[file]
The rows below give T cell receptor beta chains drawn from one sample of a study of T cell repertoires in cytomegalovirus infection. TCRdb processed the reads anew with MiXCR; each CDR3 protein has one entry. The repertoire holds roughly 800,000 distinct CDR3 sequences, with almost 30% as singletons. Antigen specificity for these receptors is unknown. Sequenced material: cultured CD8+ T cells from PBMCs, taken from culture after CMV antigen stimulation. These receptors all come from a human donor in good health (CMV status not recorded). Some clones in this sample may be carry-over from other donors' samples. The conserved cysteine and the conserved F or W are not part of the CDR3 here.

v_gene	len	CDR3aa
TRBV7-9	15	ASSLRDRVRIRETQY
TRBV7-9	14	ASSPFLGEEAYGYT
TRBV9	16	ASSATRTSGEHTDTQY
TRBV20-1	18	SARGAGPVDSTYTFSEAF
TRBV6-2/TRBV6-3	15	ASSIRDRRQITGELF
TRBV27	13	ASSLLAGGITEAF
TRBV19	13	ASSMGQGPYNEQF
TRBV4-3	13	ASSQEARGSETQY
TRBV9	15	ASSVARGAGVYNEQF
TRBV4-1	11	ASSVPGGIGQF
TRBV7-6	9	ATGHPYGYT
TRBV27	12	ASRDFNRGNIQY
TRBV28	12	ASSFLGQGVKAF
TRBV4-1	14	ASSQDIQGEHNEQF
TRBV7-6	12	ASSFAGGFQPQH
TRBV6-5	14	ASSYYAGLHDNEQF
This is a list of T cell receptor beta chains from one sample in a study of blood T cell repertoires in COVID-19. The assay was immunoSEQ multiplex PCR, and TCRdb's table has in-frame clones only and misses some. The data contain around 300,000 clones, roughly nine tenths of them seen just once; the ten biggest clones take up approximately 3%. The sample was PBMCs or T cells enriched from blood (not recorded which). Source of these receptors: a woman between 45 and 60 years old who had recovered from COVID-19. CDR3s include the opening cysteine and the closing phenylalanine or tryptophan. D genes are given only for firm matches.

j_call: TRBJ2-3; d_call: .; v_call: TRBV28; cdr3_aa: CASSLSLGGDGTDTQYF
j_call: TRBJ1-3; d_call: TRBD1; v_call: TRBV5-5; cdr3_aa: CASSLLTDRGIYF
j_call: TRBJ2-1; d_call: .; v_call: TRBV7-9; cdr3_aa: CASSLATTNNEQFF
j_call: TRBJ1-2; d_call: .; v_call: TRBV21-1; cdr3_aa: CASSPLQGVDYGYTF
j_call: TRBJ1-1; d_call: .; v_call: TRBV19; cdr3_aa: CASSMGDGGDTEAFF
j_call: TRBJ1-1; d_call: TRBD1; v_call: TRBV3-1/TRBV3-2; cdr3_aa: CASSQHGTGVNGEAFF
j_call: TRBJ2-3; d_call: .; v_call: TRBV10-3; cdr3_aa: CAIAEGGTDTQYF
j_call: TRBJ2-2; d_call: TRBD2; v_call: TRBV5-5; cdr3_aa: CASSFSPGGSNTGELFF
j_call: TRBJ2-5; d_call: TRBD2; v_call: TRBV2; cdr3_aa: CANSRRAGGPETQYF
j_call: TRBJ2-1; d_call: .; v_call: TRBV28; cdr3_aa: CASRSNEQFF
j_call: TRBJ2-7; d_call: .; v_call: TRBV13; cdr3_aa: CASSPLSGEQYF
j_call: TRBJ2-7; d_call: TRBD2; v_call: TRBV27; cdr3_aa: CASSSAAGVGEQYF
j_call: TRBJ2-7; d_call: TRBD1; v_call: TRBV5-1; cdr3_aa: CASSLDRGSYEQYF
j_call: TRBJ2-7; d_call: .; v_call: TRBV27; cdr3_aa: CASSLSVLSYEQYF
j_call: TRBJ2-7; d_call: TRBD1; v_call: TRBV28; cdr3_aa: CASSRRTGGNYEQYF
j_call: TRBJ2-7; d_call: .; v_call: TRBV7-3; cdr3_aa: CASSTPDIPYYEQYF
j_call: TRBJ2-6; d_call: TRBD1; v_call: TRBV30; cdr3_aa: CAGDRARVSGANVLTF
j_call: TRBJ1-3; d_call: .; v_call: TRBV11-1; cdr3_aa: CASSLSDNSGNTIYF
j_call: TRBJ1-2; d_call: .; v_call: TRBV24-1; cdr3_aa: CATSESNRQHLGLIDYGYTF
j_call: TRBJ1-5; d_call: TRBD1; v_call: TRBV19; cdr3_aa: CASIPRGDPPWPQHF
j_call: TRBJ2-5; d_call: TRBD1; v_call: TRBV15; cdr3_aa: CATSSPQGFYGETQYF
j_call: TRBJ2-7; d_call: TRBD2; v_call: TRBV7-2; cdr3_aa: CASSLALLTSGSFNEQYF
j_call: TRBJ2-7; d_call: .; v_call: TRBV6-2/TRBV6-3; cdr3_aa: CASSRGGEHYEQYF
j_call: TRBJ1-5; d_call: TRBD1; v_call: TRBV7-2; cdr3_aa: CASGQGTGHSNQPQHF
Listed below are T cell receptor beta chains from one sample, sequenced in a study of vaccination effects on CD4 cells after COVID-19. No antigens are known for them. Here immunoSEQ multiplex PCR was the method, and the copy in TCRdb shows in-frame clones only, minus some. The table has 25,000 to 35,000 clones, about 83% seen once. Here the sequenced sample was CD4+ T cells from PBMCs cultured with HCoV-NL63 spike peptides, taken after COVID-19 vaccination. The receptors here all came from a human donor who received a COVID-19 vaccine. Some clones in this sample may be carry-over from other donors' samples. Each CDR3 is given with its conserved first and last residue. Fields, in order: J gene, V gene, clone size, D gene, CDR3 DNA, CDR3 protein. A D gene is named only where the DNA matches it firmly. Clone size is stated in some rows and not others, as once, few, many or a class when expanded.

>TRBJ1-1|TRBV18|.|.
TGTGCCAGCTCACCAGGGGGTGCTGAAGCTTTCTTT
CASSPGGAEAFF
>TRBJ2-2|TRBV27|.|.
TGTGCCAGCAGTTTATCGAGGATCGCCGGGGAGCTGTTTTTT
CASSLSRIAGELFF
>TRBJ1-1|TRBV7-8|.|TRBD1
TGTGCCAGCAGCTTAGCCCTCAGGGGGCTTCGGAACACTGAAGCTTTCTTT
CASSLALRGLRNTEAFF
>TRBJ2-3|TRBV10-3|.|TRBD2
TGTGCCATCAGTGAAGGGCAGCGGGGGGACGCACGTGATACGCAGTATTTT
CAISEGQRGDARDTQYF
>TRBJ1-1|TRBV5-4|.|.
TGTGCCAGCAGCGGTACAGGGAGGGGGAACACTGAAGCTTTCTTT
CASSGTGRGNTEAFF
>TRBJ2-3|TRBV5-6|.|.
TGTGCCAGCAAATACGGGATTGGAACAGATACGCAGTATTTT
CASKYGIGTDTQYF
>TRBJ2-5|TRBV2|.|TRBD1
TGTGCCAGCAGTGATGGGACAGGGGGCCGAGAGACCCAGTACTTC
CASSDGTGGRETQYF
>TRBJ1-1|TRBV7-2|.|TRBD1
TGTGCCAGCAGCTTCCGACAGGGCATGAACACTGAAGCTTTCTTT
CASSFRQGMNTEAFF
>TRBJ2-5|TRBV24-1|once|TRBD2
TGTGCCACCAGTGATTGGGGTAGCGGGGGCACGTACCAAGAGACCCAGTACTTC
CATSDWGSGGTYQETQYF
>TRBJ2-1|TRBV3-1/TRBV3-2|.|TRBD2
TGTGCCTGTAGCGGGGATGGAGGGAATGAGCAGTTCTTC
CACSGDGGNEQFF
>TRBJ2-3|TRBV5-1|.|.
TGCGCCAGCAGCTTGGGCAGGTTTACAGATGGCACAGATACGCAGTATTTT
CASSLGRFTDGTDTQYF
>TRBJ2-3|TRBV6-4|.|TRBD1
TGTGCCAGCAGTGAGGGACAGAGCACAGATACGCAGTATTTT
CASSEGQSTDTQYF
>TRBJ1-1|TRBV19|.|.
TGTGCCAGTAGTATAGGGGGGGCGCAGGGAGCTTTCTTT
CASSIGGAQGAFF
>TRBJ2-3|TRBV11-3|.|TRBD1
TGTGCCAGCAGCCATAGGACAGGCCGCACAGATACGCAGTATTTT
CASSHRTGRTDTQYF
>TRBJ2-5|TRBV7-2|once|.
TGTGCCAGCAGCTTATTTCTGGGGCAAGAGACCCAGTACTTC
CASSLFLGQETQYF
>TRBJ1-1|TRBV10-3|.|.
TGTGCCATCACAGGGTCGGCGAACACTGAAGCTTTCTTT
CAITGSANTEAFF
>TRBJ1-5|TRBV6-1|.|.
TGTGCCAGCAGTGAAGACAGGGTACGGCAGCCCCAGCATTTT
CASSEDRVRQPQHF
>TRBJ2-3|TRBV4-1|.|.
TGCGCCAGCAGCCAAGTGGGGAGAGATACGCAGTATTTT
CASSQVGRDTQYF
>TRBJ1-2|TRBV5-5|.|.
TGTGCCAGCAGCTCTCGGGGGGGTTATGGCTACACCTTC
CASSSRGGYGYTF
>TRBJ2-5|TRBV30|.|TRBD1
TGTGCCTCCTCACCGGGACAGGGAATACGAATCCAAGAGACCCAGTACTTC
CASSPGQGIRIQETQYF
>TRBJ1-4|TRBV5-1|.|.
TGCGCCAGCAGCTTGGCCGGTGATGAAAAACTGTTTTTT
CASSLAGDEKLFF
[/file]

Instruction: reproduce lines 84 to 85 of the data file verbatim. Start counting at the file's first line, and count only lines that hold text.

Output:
>TRBJ2-3|TRBV11-3|.|TRBD1
TGTGCCAGCAGCCATAGGACAGGCCGCACAGATACGCAGTATTTT